How to write an expository essay

“Expository” means “intended to explain or describe something.” An expository essay provides a clear, focused explanation of a particular topic, process, or set of ideas. It doesn’t set out to prove a point, just to give a balanced view of its subject matter.

Expository essays are usually short assignments intended to test your composition skills or your understanding of a subject. They tend to involve less research and original arguments than argumentative essays.

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Transition Words & Phrases | List & Examples

Transition words and phrases (also called linking words, connecting words, or transitional words) are used to link together different ideas in your text. They help the reader to follow your arguments by expressing the relationships between different sentences or parts of a sentence.

For clear writing, it’s essential to understand the meaning of transition words and use them correctly.

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How to write a literary analysis essay | A step-by-step guide

Literary analysis means closely studying a text, interpreting its meanings, and exploring why the author made certain choices. It can be applied to novels, short stories, plays, poems, or any other form of literary writing.

A literary analysis essay is not a rhetorical analysis, nor is it just a summary of the plot or a book review. Instead, it is a type of argumentative essay where you need to analyze elements such as the language, perspective, and structure of the text, and explain how the author uses literary devices to create effects and convey ideas.

Before beginning a literary analysis essay, it’s essential to carefully read the text and come up with a thesis statement to keep your essay focused. As you write, follow the standard structure of an academic essay:

  1. An introduction that tells the reader what your essay will focus on.
  2. A main body, divided into paragraphs, that builds an argument using evidence from the text.
  3. A conclusion that clearly states the main point that you have shown with your analysis.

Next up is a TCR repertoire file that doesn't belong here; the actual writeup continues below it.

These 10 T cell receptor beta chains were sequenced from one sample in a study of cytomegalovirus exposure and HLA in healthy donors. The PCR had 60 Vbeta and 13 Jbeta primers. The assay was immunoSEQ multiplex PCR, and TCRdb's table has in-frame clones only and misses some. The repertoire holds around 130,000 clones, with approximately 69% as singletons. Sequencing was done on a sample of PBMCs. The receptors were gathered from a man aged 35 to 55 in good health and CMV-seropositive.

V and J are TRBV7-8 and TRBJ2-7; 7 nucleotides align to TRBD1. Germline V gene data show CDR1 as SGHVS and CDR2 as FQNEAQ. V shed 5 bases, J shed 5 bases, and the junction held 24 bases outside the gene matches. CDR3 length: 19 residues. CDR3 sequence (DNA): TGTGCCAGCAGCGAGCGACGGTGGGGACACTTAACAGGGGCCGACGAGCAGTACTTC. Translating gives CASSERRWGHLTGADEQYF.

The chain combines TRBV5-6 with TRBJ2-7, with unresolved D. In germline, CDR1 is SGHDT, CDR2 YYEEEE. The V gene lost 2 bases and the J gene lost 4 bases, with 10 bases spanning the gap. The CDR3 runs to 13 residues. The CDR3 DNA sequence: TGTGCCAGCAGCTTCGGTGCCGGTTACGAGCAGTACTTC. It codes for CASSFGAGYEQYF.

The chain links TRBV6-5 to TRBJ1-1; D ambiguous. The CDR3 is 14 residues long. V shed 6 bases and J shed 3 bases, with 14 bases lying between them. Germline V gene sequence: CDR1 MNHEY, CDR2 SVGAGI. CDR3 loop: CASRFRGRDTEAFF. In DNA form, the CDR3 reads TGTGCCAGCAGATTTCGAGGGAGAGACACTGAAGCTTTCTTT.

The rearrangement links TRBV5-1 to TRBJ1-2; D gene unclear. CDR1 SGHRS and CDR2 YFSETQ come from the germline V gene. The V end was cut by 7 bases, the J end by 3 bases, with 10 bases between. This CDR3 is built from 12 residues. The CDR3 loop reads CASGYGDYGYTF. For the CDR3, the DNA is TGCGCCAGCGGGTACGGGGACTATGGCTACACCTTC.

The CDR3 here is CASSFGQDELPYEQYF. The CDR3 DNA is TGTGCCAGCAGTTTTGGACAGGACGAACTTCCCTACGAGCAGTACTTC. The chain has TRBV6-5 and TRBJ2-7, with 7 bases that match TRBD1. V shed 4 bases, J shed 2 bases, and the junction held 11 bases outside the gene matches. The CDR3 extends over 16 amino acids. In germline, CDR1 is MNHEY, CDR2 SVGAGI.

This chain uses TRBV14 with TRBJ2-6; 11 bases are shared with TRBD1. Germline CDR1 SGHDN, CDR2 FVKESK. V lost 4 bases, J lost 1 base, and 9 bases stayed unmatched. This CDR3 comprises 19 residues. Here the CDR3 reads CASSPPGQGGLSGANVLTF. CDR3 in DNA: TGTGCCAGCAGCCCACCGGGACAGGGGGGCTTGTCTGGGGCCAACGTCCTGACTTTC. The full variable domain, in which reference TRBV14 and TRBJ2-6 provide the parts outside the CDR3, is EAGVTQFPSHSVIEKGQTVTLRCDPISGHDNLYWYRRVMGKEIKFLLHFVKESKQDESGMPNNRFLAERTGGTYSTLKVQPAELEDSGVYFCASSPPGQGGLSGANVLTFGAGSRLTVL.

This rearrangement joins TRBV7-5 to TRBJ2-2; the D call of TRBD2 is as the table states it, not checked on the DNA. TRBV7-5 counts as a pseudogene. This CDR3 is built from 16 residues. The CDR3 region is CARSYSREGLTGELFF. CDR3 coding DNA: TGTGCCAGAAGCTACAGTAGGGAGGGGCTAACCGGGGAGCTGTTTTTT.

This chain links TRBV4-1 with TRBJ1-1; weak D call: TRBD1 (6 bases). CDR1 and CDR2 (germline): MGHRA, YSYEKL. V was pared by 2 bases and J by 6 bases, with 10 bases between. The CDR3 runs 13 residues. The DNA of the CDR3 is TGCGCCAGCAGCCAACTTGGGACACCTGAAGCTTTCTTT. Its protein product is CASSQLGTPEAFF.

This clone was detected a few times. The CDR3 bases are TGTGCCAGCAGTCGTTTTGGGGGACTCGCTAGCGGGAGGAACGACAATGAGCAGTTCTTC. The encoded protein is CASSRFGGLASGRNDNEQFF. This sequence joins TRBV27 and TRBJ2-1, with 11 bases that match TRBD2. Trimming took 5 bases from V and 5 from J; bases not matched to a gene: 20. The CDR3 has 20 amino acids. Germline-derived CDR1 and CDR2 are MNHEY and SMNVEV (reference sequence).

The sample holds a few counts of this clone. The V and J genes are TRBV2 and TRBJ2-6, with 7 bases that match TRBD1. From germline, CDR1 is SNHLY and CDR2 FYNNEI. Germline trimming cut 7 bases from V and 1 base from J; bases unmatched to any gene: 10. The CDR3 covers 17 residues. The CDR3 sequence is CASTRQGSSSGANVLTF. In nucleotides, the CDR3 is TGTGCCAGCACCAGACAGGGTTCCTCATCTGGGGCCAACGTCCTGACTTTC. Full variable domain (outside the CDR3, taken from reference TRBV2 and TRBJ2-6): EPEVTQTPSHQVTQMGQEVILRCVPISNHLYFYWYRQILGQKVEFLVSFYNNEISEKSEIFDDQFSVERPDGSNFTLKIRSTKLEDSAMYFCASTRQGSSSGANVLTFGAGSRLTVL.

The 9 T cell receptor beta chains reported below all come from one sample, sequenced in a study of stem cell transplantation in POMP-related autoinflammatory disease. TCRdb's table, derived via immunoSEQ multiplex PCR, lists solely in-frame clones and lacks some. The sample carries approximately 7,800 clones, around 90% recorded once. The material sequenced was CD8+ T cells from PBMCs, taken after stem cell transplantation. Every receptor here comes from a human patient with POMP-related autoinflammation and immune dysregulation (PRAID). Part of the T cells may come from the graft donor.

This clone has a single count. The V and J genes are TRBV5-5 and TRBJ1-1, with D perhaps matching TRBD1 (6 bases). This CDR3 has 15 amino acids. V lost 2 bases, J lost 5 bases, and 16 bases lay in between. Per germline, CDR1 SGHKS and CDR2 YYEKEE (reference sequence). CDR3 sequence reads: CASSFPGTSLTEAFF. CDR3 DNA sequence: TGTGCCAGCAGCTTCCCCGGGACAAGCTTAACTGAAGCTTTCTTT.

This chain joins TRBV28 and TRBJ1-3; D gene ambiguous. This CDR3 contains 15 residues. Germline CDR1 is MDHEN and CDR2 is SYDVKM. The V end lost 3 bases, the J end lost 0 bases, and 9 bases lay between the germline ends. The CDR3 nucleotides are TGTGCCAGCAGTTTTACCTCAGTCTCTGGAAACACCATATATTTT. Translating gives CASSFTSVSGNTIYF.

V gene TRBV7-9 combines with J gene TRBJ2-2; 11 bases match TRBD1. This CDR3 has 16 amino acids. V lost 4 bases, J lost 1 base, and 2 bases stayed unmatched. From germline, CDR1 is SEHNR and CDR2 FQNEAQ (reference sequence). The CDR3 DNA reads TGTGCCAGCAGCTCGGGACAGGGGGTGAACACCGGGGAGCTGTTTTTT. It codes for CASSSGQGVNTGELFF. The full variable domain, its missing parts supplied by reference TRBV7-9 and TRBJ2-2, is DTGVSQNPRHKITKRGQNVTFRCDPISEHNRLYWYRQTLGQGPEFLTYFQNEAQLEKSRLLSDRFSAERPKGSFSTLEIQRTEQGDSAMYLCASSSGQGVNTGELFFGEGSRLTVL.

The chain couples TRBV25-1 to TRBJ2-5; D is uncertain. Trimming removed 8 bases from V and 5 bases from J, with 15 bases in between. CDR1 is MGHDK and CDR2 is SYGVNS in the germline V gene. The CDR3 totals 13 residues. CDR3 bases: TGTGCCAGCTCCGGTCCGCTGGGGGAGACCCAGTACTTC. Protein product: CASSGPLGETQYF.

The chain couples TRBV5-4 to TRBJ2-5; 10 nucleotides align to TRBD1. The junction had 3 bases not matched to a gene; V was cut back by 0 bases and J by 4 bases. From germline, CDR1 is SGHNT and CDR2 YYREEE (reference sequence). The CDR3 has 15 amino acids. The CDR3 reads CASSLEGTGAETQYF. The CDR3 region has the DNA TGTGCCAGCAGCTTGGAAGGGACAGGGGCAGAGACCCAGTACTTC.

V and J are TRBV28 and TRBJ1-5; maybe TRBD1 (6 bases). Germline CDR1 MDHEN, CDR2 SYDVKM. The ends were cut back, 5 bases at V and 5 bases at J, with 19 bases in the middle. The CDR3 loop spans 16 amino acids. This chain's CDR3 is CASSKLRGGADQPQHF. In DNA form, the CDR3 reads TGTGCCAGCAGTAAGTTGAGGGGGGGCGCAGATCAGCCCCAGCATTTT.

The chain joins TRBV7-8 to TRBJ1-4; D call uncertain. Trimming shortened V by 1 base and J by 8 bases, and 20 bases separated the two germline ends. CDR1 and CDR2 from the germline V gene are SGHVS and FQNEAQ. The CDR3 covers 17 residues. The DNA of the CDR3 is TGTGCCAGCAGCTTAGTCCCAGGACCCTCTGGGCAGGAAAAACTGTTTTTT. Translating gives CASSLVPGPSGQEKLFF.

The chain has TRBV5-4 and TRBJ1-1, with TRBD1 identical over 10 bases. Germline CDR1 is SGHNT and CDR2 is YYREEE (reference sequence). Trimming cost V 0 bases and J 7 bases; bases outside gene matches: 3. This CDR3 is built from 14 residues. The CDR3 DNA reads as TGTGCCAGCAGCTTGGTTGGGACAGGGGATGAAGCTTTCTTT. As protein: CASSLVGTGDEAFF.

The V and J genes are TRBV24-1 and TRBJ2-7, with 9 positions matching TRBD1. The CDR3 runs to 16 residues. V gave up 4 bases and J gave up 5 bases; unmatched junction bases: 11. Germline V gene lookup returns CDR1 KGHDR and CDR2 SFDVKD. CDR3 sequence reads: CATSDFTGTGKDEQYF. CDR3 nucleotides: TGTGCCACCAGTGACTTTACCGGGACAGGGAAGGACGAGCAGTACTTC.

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How to cite a website in MLA

An MLA website citation includes the author’s name, the title of the page (in quotation marks), the name of the website (in italics), the publication date, and the URL (without “https://”).

If the author is unknown, start with the title of the page instead. If the publication date is unknown, or if the content is likely to change over time, add an access date at the end instead.

Websites don’t usually have page numbers, so the in-text citation is just the author name in parentheses. If you already named the author in your sentence, you don’t need to add a parenthetical citation.

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The format differs for other types of online content, such as YouTube videos, TED Talks, and podcasts.

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How to cite a book in MLA

An MLA book citation always includes the author(s), title (italicized), publisher, and publication year in the Works Cited entry. If relevant, also include the names of any editors or translators, the edition, and the volume. “University Press” should be abbreviated to “UP” in a Works Cited entry.

The in-text citation gives the author’s last name and a page number in parentheses.

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How to cite a YouTube video in MLA

The MLA Works Cited entry for an online video contains the video’s creator, the title, the website or platform in italics (e.g. YouTube), the channel or user that uploaded the video, the upload date, and the URL.

If the video was uploaded by the same person or organization that created it, or if no clear creator can be identified, omit the author element and start with the video’s title instead.

The in-text citation should match the first element of the Works Cited (either the creator’s name, or a short version of the title). You can also include a timestamp in place of a page number.

Note that if you are citing a whole movie that has been uploaded to a video-sharing platform, you should use the format of an MLA movie citation instead. The same goes for a TV episode. For a TED Talk, you can follow the YouTube format if you cite it from YouTube.

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